Investing.com - Sales of previously-owned U.S. homes fell unexpectedly in January, to the lowest level in more than three years, but the National Association of Realtors believes they have finally hit a bottom.
Existing home sales fell 1.2% in January from the previous month to an annualized pace of 4.94 million units, according to NAR figures released on Thursday.
After hitting their lowest level since November 2015, NAR’s chief economist Lawrence Yun said that sales likely hit a bottom in January. Inventories of unsold houses rose for the sixth straight month to 1.59 million, from 1.53 million in December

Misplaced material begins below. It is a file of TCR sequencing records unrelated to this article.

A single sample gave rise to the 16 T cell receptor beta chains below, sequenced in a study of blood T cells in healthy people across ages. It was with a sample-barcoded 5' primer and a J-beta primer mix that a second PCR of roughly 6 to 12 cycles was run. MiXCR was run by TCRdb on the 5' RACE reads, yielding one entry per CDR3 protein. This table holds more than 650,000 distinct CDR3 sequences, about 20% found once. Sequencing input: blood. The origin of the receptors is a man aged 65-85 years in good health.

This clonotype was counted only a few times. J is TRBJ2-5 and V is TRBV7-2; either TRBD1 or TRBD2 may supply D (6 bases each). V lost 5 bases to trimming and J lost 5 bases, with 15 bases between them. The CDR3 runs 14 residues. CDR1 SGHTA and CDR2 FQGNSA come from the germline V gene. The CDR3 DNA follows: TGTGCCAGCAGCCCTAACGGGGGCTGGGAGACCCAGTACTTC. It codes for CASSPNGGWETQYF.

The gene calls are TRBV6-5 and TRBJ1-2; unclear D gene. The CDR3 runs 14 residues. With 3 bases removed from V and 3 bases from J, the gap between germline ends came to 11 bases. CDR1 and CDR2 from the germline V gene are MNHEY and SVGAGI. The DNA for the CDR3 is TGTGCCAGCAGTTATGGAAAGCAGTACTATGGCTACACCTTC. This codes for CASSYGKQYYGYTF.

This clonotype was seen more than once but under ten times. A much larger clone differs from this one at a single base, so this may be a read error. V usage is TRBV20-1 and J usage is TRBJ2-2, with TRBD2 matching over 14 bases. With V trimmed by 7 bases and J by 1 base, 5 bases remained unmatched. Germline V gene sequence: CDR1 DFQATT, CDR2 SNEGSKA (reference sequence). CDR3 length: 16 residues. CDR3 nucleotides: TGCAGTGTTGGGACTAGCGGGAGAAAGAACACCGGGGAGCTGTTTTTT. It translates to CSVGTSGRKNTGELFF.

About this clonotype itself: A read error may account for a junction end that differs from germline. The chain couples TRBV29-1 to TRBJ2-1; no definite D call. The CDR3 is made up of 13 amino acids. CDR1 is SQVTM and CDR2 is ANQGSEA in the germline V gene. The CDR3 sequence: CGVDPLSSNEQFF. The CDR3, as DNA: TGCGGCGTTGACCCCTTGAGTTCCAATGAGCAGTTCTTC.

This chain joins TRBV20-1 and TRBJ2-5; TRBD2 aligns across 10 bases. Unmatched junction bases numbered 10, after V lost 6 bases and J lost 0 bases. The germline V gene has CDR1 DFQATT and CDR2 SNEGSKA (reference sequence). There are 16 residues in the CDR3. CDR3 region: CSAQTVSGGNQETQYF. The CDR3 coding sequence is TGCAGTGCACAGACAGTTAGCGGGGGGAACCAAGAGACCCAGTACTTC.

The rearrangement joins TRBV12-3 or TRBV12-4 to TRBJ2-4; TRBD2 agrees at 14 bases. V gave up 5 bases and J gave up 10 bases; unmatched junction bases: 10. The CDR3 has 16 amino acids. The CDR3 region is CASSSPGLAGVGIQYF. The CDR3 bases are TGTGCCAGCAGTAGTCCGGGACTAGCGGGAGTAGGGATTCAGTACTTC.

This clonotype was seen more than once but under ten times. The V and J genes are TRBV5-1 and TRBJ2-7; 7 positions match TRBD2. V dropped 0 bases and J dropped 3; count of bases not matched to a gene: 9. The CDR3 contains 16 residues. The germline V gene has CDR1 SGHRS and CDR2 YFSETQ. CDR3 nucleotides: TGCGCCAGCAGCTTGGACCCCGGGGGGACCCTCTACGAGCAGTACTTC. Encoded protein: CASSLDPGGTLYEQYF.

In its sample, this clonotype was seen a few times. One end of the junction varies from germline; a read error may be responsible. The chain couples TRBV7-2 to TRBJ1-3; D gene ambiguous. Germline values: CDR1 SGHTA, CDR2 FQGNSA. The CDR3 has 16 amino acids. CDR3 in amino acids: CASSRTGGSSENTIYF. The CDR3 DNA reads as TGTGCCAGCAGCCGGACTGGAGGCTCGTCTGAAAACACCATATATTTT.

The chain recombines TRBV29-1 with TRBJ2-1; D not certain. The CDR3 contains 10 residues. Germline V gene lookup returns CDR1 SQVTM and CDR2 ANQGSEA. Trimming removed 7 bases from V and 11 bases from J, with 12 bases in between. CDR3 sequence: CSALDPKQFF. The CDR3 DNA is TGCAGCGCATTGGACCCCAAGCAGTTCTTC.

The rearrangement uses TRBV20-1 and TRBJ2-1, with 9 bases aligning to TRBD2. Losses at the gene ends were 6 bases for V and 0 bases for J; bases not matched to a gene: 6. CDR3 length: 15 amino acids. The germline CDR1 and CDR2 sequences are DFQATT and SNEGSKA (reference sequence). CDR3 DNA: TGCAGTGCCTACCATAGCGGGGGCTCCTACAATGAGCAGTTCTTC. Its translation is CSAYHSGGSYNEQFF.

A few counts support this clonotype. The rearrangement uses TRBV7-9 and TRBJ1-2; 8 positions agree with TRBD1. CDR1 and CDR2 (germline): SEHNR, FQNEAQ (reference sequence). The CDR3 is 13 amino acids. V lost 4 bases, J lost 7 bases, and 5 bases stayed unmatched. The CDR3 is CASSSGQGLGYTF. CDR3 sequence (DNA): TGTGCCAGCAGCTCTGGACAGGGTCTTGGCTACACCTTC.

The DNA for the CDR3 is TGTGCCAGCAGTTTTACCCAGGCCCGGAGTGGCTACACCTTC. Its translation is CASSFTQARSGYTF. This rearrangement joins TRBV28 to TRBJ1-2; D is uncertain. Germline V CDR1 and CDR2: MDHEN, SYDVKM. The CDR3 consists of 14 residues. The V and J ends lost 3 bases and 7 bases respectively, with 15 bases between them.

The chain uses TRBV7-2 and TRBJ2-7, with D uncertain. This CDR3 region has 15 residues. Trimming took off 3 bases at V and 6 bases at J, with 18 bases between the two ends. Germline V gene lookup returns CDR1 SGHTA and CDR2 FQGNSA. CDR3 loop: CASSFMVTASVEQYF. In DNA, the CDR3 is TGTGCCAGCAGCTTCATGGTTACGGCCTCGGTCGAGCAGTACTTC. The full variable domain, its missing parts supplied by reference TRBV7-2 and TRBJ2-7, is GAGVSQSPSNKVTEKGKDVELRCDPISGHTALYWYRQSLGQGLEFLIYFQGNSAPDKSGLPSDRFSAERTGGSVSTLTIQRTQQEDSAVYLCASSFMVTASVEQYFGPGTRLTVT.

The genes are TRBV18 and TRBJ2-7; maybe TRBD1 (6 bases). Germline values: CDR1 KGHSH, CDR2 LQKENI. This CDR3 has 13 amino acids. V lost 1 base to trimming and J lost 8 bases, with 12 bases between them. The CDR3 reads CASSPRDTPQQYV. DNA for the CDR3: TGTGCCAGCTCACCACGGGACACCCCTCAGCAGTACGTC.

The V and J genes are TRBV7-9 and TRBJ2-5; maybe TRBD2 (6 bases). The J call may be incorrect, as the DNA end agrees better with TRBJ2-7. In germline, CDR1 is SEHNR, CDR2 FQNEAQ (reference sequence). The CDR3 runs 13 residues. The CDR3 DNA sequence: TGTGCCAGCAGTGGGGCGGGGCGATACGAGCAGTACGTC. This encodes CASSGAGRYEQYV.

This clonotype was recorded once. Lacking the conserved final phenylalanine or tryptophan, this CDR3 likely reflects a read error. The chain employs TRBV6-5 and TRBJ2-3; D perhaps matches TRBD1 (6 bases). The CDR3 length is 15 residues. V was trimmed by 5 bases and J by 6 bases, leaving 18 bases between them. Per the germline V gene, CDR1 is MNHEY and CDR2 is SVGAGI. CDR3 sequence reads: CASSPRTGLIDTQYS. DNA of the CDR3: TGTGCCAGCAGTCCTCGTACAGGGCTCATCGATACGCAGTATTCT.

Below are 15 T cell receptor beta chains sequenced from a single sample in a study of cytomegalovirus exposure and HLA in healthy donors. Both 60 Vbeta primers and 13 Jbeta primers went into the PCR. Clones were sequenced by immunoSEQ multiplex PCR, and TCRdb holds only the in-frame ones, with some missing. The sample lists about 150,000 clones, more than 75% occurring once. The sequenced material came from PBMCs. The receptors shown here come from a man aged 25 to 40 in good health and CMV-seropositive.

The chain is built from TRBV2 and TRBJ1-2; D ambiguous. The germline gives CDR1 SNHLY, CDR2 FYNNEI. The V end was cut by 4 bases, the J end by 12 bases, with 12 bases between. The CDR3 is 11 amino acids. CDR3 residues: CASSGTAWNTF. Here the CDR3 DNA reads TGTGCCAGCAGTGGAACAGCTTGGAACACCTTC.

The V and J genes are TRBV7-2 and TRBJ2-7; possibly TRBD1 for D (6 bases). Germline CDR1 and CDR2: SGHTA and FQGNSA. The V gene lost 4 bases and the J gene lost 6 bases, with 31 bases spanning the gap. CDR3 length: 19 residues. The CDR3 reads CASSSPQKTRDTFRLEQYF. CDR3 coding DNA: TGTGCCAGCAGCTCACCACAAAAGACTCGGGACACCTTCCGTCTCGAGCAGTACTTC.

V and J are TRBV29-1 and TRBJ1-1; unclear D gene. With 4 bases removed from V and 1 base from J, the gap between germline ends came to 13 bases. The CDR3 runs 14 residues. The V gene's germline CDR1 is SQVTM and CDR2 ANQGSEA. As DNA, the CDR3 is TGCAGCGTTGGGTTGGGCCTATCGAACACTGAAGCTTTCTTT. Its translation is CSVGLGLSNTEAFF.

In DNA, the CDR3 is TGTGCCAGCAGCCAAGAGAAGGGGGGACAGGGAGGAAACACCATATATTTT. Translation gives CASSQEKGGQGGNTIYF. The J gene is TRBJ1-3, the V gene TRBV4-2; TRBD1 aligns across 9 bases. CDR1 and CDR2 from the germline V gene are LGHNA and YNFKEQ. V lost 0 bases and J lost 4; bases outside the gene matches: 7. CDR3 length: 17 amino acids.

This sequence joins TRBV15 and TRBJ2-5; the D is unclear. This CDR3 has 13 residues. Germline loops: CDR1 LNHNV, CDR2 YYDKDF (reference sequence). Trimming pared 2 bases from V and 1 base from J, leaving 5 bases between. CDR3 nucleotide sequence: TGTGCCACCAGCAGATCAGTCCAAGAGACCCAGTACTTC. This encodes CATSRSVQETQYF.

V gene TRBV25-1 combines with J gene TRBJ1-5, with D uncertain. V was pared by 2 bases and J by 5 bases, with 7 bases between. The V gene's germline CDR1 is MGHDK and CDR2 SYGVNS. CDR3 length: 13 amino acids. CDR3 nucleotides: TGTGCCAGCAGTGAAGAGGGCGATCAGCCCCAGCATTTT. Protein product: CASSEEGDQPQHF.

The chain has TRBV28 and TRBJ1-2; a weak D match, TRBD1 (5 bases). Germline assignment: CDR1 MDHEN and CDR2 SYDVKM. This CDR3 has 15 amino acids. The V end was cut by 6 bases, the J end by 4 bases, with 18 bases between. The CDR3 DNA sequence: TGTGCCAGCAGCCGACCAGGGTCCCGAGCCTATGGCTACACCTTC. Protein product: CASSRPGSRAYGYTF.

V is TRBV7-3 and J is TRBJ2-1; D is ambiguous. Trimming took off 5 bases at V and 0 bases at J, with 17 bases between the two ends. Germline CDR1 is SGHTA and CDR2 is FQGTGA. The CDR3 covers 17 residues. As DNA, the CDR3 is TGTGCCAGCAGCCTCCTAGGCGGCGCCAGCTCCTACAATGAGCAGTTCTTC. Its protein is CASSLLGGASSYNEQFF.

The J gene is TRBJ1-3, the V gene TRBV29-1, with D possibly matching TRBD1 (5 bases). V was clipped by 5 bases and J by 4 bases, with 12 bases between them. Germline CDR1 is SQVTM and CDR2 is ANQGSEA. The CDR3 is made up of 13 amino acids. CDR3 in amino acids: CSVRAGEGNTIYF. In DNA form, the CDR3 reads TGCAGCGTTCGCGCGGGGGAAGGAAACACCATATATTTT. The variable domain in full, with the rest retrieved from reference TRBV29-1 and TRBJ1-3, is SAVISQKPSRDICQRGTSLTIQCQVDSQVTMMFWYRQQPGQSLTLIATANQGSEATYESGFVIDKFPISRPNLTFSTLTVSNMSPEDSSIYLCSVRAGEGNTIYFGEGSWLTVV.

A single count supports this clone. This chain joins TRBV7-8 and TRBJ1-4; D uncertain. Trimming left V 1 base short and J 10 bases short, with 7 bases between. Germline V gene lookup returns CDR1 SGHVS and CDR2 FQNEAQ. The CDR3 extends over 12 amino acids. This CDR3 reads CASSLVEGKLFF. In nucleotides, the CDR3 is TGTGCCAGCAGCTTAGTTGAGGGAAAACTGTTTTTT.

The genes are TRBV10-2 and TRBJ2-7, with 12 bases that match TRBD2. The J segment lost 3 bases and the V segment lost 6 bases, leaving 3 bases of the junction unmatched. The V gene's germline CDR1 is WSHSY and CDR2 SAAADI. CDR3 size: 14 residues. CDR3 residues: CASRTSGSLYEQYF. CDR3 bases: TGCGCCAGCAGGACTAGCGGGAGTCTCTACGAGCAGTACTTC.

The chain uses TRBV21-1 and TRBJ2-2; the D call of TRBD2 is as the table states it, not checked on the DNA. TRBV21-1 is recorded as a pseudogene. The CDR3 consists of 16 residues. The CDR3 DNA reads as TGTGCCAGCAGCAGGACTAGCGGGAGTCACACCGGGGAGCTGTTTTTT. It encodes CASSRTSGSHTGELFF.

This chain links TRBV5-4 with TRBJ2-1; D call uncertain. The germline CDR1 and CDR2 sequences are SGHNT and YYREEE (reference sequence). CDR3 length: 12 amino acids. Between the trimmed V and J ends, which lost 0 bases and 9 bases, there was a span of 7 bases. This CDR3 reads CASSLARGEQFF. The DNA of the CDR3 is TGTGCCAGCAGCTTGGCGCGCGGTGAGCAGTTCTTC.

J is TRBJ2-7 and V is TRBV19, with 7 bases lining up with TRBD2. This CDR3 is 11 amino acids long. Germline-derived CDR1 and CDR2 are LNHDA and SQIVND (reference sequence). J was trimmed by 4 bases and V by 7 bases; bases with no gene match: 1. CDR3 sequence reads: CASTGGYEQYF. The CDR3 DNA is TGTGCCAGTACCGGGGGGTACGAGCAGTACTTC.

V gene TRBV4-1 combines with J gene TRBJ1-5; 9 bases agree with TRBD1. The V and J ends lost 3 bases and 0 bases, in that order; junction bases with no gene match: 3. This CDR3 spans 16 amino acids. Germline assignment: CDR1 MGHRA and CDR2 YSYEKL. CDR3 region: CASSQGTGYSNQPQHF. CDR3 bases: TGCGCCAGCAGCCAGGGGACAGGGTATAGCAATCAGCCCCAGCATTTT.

“Existing home sales in January were weak compared to historical norms; however, they are likely to have reached a cyclical low,” he said.
The NAR acknowledged that affordability in the real estate market - and a lack of lower-priced housing in general - remained a problem. But it said it expects affordability to improve in the course of the year.
One reason for that may be that mortgage rates have started to decline again as the Federal Reserve has suspended its policy of official rate hikes. The NAR cited Freddie Mac data showing that the average commitment rate for a 30-year, conventional, fixed-rate mortgage fell to 4.46 percent in January from 4.64 percent in December.
“Moderating home prices combined with gains in household income will boost housing affordability, bringing more buyers to the market in the coming months,” Yun predicted.